and BENJAMIN SPILLMAN
Until they began patrolling this week, U.S. Customs and Border Protection agents hadn't had a presence at McCarran International Airport for at least five years.
In that time, the airport became a hub for illegal immigrants heading to their final destinations throughout the country after they crossed the border, said Lloyd Easterling, supervisory agent with U.S. Customs and Border Protection's Yuma sector, which includes Nevada and parts of Arizona and California.
In less than a week, a dozen agents nabbed about 200 illegal immigrants, all of them Hispanic, at the airport, he said.
The sweep was over Thursday, but agents said they probably will return to McCarran periodically.
McCarran, which sees more than 45 million people pass through it annually, bustled as usual Thursday afternoon. Tourists and locals waited at baggage claim. Most of the travelers were unaware that Border Patrol agents had been at the airport looking for and detaining illegal immigrants.
Some U.S. citizens of Hispanic descent said the presence of the agents would make them uncomfortable.
"I would get offended if they asked me," said 21-year-old Cindy Viramontes.
Viramontes, born in Lake Havasu, Ariz., is of Mexican descent. She was bothered that only Hispanics were taken into custody. In her mind that meant one thing: racial profiling.
"I don't think it's right that they can go up to any random person who looks Mexican and question them," she said.
Easterling defended the agency's methods.
"There is no issue with just walking up and talking to people," he said.
In those conversations, agents can pick up signs that would cause concern, he said.
Agents look for people whose manner is nervous or confused. Clothing and hygiene also will spark curiosity.
"For example, if the clothes they are wearing are dirty, like they haven't been changed for days or they have cactus needles sticking out," Easterling said.
Gary Peck, executive director of the American Civil Liberties Union of Nevada, said Viramontes and others have a right to be concerned.
Peck said he is not convinced the agency's methods won't lead to racial profiling. He said law enforcement agencies use such a "scattershot and hodgepodge" of characteristics to identify an illegal immigrant that they can potentially justify stopping anyone.
While all those taken into custody the past few days are from Mexico and Central American countries, Easterling said, future sweeps might find illegal immigrants from all over the world.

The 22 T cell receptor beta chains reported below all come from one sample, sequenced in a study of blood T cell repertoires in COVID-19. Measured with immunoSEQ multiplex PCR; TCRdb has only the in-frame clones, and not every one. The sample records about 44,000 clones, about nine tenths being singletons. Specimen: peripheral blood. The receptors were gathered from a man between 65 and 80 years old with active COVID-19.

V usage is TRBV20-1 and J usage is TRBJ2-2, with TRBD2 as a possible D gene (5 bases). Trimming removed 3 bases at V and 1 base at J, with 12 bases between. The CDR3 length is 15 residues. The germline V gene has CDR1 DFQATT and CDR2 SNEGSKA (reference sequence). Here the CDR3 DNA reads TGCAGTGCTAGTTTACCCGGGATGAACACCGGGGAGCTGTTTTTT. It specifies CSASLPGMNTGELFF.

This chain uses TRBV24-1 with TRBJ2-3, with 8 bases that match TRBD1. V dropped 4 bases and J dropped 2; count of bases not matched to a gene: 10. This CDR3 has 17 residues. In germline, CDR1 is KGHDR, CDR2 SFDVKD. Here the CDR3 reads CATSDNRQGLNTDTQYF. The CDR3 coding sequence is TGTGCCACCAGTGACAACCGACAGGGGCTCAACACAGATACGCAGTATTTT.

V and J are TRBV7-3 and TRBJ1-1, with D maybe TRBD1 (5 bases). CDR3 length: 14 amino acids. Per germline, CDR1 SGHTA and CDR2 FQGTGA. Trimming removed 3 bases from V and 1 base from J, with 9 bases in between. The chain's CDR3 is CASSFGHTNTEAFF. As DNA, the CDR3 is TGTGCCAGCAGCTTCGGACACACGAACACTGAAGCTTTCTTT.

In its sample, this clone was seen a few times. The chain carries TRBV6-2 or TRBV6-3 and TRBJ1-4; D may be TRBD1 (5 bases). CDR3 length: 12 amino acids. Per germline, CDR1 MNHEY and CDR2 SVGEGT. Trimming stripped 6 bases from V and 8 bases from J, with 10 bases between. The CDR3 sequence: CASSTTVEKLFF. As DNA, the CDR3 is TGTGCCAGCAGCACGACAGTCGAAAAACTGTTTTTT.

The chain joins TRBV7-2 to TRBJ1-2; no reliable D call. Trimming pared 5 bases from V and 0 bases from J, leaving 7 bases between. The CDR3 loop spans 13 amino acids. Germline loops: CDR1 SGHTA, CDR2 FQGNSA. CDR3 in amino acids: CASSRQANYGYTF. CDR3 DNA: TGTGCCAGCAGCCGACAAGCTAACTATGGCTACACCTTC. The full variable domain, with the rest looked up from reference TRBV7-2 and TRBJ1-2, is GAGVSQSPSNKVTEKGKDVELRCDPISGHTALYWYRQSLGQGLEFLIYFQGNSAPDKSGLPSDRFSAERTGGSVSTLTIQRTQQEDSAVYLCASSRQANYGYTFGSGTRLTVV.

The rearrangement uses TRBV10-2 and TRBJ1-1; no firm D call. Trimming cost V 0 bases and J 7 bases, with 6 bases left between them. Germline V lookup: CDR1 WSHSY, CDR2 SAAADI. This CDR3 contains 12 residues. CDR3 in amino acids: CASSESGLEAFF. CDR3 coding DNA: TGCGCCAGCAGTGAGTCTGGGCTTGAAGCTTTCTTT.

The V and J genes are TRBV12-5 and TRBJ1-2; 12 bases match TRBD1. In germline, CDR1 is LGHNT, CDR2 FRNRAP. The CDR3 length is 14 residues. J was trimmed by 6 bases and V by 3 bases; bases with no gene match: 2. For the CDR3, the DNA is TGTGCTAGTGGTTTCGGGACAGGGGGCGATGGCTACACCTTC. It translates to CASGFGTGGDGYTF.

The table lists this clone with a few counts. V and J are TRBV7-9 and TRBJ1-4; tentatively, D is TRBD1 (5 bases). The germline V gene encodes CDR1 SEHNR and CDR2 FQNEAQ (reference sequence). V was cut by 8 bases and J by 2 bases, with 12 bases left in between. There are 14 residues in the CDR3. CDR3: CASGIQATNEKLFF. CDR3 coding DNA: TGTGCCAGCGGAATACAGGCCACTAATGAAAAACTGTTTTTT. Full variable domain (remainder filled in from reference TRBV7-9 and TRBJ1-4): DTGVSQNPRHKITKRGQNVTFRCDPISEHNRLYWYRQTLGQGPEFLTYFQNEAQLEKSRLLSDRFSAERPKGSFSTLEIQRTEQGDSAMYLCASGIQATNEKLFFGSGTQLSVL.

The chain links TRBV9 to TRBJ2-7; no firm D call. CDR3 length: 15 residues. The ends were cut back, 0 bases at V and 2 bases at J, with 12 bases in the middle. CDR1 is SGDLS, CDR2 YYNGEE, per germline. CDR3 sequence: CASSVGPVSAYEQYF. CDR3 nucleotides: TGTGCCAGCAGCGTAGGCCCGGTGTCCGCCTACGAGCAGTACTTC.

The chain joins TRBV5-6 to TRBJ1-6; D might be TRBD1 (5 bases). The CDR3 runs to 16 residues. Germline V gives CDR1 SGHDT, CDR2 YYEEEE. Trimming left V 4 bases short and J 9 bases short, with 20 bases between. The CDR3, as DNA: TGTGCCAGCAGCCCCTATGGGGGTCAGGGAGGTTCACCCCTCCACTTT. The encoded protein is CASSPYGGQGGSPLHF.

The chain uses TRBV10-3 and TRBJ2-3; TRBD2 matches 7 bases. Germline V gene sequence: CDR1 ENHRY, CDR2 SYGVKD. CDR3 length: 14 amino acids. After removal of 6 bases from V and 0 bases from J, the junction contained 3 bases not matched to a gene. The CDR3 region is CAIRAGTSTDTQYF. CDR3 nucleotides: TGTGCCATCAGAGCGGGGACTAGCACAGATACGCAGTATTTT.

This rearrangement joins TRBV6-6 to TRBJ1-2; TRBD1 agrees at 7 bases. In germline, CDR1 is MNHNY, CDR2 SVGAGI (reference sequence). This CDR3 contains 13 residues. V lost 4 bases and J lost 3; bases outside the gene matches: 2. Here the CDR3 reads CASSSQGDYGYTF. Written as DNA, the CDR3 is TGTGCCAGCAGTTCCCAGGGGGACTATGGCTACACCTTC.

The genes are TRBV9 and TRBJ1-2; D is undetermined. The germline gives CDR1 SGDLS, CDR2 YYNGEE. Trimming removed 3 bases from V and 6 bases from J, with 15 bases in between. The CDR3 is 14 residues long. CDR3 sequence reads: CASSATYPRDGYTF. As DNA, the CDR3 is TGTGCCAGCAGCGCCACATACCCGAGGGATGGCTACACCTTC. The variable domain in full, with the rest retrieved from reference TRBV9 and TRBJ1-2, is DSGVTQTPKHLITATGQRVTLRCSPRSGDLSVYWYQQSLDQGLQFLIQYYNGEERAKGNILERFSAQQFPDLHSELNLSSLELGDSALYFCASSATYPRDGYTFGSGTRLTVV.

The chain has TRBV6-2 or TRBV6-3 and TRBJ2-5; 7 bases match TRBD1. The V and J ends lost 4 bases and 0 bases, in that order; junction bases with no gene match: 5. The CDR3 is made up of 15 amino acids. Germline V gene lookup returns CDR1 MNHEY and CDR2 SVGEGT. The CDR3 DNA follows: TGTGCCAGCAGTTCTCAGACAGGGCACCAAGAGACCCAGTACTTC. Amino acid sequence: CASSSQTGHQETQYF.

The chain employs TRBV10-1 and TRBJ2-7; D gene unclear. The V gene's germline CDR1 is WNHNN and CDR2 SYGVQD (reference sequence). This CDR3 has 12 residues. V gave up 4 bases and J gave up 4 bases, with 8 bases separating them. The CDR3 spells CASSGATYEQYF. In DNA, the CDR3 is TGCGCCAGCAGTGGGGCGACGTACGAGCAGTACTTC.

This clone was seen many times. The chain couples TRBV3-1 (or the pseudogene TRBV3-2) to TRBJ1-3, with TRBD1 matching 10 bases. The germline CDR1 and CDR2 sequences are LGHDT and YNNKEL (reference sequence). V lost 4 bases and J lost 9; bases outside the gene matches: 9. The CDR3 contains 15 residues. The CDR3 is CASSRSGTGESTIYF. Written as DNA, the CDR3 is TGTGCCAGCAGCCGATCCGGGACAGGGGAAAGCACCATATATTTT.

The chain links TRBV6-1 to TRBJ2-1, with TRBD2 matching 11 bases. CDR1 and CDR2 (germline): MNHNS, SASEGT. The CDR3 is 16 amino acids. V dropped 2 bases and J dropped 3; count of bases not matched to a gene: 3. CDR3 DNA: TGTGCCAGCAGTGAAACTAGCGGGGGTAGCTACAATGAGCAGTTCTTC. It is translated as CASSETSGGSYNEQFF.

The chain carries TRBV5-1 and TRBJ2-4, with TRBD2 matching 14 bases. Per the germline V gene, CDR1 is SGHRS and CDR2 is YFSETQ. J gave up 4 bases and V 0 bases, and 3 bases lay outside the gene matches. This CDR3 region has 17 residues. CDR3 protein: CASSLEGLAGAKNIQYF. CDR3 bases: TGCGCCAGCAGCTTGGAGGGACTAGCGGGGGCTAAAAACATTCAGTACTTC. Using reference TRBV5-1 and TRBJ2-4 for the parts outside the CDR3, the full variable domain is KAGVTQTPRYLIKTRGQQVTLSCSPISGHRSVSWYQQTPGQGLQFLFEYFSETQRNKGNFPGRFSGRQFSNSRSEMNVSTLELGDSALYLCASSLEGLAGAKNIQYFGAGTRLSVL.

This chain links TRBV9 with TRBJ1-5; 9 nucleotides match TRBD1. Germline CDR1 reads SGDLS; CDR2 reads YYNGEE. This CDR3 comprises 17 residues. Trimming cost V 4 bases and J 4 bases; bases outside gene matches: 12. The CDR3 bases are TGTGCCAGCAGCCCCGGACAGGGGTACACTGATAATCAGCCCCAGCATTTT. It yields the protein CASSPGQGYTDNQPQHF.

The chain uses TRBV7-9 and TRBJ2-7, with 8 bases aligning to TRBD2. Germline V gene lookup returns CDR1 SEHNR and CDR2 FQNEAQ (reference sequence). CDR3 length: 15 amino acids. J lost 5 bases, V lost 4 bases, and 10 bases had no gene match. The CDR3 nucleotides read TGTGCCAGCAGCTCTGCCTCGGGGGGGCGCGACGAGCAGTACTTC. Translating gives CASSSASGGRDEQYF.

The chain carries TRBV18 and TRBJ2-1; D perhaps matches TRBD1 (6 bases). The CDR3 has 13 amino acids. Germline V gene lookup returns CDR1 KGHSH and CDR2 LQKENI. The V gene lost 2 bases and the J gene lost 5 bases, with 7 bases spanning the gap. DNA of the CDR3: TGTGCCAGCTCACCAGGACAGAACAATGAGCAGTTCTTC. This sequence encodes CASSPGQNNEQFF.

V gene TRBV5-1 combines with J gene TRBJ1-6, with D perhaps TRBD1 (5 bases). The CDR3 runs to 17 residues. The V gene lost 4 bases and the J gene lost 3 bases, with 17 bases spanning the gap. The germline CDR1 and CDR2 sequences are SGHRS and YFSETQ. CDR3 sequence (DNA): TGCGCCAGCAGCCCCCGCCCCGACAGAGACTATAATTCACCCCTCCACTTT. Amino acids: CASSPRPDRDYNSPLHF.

The agents are not imposing on civil liberties, Easterling added.
"If there is a suspicion you shouldn't be here, our job is to find that out," he said
The patrols also are looking for terrorism suspects and narcotics traffickers.
Carlo Morales, 35, was at McCarran waiting to begin his weekend vacation. When he was told about the Border Patrol, he said he would have no problem with them as long as they were polite.
"I'm Mexican," Morales said in Spanish. "I would tell them that I'm a tourist."
He said customs' officials had been courteous during his dozens of trips to the United States.
Genuine travelers from Mexico won't be swept up in immigration busts at McCarran because they would have certain documentation, according to a national travel group.
"As long as someone is legitimate, they have the right paperwork, they will be admitted," said Rick Webster, vice president of government affairs for the Travel Industry Association.
Webster said Mexican travelers have long been required to carry documentation to distinguish them from being mistaken for an undocumented person looking for work or committing a crime.
Las Vegas attracts about 390,000 Mexican visitors annually through the air, according to the Las Vegas Convention and Visitors Authority.
Foreign travelers represented about 12 percent of the 38.5 million people who visited Las Vegas in 2005. Most, about 1.8 million, come from Canada. The United Kingdom is second at 439,000.
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